Following a series of anchor strikes along the Line 5 petroleum pipeline, a group of Michigan lawmakers wants to ban large boats from dropping anchor in the Straits of Mackinac and force boat operators to pay for any damage caused by an anchor strike.
Rep. Rachel Hood, D-Grand Rapids, introduced House Bill 6307 bill this week. It aims to amend Michigan’s Natural Resources Protection Act to ban boats larger than 700 feet long from using any equipment that could come into contact with the bottom of the Straits. That includes anchors, chains and cables.
A companion bill introduced by Rep. Sue Allor, R-Wolverine, would amend the state criminal code to make large-boat anchoring in the Straits a felony.
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In a news conference Thursday, Hood said the bill aims to hold boat operators accountable for anchor strikes like the ones that have repeatedly occurred along Enbridge Energy’s dual-span petroleum pipeline at the bottom of the Straits. She called the bills “an important step in protecting our Great Lakes from high-risk acts that substantially harm our environment in the interest of corporate profiteering.”
Violating the ban would be a felony punishable by up to 4 years in prison and a $10,000 fine. Violators would also be required to pay for any environmental damage or cleanup costs caused by their actions.
Treaty-protected tribal fishing boats would be exempted from the ban.
The bill would also require all large boat operators in the Straits to hire a state-approved maritime pilot to guide their vessel through the strip of water between Lakes Michigan and Huron, and would require anyone who owns “obstructions to navigation” in the Straits to flag them with buoys or beacons. That means Enbridge would need to mark that path of its pipeline.
Repeated anchor strikes along Line 5 in recent years have damaged the pipeline and fueled calls to shut it down for fear that it poses a dire oil spill risk in the straits.
In a statement Thursday, bill co-sponsor Rep. Yousef Rabhi, D-Ann Arbor, supported shutting down the pipeline.
But “until it can be removed,” he said, “we need to ensure that commercial shippers take precautions to avoid rupturing it.”
In a recent incident, Enbridge discovered in June that one of the pipeline’s two spans had suffered “significant damage” from an unknown source. The U.S. Coast Guard later determined that one of Enbridge’s own contracted vessels likely inflicted the damage.
The pipeline was partially shut down for more than two months while Enbridge and Michigan Attorney General Dana Nessel battled in court over the incident.
During a separate incident in 2018, a boat anchor struck the pipeline, denting it and causing damage to another company’s underwater power cables and for 800 gallons of oil to be spilled into the Straits.
In an email to Bridge Thursday, Enbridge spokesman Ryan Duffy did not comment directly on the bills but said the company is “in favor of any measures that make the Straits safer.”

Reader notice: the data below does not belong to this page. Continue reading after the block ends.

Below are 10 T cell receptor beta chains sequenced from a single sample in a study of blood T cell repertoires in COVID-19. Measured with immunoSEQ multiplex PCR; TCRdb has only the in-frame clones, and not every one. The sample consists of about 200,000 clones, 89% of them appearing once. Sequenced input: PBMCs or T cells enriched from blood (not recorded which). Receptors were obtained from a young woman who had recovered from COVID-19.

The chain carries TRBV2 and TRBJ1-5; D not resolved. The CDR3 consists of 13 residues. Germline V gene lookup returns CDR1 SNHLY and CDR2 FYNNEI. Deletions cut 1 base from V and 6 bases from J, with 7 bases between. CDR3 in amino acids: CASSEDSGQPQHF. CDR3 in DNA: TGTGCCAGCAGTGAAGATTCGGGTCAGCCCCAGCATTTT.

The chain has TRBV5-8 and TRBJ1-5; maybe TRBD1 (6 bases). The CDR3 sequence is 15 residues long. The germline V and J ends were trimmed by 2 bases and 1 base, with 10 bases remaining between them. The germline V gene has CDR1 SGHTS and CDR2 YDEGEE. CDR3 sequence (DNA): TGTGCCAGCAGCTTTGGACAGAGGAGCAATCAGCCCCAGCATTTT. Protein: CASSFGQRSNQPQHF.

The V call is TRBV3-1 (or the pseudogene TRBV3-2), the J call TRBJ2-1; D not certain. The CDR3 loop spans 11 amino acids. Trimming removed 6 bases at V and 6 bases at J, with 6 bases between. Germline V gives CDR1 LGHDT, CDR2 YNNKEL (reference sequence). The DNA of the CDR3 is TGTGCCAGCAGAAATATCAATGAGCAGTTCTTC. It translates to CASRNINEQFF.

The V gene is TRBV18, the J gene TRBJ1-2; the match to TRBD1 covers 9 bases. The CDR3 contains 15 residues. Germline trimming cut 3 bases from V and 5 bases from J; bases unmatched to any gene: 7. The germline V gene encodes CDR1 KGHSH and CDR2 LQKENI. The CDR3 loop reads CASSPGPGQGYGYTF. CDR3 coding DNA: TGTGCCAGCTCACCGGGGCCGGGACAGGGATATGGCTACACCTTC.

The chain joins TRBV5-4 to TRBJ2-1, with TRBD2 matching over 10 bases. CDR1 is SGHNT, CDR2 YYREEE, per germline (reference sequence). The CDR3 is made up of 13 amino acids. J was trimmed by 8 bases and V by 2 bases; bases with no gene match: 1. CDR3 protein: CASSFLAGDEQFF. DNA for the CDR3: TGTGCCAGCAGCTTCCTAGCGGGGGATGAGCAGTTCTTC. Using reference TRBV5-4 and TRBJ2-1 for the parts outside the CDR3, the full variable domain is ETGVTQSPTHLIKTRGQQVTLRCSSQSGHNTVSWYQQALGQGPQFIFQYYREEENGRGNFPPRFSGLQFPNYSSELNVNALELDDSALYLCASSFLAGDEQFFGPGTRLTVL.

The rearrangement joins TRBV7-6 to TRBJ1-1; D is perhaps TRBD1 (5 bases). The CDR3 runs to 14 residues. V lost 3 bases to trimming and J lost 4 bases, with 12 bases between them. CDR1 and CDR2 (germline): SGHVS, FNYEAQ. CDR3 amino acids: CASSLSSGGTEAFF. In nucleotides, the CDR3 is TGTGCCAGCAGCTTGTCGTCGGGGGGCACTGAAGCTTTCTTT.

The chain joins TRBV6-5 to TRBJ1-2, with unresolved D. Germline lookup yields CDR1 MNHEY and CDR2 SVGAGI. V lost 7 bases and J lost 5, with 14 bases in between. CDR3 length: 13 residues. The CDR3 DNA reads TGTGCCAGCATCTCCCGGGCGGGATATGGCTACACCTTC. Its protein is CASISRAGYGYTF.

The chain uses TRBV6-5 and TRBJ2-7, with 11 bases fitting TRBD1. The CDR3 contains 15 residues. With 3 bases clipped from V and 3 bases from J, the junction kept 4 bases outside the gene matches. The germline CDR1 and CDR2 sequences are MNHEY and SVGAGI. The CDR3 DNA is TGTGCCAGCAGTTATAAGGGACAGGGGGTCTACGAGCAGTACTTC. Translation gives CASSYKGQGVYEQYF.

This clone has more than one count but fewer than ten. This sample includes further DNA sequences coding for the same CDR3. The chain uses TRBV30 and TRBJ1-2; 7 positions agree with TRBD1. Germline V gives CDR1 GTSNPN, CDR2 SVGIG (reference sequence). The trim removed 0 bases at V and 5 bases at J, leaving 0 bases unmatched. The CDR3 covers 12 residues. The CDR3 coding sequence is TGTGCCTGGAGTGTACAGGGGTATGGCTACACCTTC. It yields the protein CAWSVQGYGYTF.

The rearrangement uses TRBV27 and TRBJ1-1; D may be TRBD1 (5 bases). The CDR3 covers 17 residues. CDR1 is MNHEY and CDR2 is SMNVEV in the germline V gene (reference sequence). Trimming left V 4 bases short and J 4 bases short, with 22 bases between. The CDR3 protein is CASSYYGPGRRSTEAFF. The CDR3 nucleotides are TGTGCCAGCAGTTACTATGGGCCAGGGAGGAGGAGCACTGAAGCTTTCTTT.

Since the June incident, pipeline opponents have repeatedly called upon Gov. Gretchen Whitmer to shut down Line 5 by revoking the state easement that gives Enbridge permission to site the pipeline along the lakebottom.
Sean McBrearty, coordinator for the anti-Line 5 campaign Oil and Water Don’t Mix, called the series of strikes a “wake-up call” about the pipeline’s vulnerability to a spill. He said the group, which represents businesses, nonprofits, Tribes and individuals opposed to the pipeline, supports the bill.
“Next time we might not be so lucky,” he said. “Next time a 12,000-pound anchor hits, it might guillotine straight through the pipeline and cause an oil spill that could endanger 750 miles of Great Lakes shoreline and the water source for folks living in the Straits.”
Enbridge and Line 5 supporters argue that shutting down the pipeline would burden Upper Peninsula residents who heat their homes with propane from Line 5 and imperil regional refineries that use oil from Line 5.
A spokesperson for Speaker of the House Lee Chatfield, R-Levering, said Chatfield has not had a chance to review the bills.
“He’s going to follow the normal process and let the Natural Resources committee do it’s work vetting them and making any potential improvements before weighing in,” Chatfield spokesman Gideon D'Assandro said.
Chatfield is among supporters of a plan by Enbridge to reduce the risk of an oil spill by burying the pipeline in a tunnel deep in the bedrock under the Straits. That plan faces resistance, too.
On Wednesday, a group consisting mostly of Native American women, announced they have discovered a possible ancient cultural site on the lakebed near the tunnel’s proposed path. They want the state to halt consideration of permits for the tunnel pending an investigation into the site.
While announcing the bills Wednesday, Hood said she wants the state to “invest in learning more” about the group’s discovery.
Noting that 2020 has been “calamitous at best” for Michigan, which has endured COVID-19, catastrophic dam failures and myriad other challenges, Hood said the anchor ban aims to prevent further calamity.
“We do not need another crisis to land on the backs of people in Michigan,” she said.